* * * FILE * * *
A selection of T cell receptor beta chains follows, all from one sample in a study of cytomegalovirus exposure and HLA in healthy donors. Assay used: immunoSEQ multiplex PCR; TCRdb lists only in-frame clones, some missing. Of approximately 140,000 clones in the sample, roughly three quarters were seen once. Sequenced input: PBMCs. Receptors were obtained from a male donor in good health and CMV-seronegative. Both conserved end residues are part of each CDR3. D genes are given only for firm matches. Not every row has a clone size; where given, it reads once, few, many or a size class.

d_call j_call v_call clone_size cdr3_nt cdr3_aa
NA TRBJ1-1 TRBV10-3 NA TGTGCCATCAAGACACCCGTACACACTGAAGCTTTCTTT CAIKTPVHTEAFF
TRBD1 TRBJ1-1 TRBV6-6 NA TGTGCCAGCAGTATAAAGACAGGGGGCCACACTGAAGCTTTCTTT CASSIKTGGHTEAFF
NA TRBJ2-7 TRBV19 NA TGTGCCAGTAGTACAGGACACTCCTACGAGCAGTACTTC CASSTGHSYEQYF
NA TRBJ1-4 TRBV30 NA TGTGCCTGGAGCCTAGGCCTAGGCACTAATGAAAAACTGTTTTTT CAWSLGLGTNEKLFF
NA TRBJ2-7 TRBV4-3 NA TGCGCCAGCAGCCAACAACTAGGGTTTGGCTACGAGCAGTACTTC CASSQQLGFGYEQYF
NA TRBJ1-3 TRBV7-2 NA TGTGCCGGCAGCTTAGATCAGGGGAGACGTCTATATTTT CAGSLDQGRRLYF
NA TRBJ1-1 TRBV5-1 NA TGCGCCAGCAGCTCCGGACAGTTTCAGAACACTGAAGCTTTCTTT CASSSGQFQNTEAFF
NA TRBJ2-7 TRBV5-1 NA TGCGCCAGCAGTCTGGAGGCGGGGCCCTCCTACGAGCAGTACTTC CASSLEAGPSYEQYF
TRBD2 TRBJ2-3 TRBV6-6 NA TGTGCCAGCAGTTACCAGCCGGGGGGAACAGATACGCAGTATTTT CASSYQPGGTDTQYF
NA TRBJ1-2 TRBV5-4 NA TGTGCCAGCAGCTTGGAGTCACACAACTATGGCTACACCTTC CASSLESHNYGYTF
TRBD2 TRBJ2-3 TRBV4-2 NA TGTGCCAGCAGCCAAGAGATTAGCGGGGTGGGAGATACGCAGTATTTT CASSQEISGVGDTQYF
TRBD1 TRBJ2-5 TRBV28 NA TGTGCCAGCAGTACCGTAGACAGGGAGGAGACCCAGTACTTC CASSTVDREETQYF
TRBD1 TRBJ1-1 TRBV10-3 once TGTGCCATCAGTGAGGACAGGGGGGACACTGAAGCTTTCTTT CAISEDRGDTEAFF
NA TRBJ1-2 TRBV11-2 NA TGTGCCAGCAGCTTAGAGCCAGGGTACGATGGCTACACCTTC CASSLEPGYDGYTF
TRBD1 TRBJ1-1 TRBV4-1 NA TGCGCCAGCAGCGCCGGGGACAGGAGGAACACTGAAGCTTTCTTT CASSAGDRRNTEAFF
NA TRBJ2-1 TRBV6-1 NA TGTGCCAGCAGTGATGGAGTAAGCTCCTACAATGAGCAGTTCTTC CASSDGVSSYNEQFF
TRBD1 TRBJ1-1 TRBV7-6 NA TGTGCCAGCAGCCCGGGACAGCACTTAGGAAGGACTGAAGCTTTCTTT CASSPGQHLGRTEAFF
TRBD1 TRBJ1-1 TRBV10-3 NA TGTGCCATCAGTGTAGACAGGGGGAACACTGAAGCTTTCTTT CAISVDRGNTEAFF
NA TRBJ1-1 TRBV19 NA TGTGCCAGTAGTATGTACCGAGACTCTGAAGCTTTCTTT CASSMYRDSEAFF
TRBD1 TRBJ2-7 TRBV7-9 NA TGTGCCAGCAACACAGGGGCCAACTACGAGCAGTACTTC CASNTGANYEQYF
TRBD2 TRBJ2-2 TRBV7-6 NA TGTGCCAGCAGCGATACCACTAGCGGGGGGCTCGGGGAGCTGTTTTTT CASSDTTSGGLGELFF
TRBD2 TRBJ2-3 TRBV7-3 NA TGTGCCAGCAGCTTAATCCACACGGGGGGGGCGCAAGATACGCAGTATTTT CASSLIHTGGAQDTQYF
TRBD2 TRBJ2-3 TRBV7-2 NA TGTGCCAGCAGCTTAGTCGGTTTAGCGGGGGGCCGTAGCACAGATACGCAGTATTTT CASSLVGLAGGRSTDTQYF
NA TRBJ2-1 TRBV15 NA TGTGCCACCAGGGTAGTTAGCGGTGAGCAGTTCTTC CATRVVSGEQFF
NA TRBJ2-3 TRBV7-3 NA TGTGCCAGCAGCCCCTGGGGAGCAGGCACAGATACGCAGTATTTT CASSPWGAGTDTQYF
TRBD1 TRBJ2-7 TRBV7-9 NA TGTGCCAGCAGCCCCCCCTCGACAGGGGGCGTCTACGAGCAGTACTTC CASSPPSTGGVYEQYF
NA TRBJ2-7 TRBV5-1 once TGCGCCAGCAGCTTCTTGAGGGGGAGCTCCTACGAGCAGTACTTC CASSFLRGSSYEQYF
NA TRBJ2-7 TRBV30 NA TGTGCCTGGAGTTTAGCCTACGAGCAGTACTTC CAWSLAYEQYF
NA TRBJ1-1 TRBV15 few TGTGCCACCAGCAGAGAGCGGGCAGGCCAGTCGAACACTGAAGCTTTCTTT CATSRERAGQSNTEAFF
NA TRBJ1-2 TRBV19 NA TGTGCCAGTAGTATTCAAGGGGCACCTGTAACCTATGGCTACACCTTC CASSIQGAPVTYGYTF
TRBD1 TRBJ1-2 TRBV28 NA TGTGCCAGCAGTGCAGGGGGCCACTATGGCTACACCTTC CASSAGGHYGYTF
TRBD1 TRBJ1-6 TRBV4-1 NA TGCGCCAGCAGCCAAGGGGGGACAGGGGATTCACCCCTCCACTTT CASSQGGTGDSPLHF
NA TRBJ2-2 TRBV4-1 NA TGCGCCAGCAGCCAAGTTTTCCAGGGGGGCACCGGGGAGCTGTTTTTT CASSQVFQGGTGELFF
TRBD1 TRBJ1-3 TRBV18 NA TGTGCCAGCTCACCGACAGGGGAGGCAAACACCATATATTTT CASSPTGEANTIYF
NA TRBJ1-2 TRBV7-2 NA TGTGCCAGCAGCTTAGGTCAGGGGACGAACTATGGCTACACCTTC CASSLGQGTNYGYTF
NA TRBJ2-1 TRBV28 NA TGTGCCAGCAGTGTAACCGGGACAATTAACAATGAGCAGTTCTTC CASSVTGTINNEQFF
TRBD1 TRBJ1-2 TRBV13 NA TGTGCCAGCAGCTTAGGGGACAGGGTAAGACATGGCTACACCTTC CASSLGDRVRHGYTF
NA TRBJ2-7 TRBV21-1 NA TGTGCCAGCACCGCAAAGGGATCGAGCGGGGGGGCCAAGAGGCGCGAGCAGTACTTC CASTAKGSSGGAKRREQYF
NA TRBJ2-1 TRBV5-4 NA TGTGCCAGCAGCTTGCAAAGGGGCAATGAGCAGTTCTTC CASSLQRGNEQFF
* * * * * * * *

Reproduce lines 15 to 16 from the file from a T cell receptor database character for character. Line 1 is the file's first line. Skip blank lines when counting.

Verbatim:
TRBD1 TRBJ1-1 TRBV10-3 once TGTGCCATCAGTGAGGACAGGGGGGACACTGAAGCTTTCTTT CAISEDRGDTEAFF
NA TRBJ1-2 TRBV11-2 NA TGTGCCAGCAGCTTAGAGCCAGGGTACGATGGCTACACCTTC CASSLEPGYDGYTF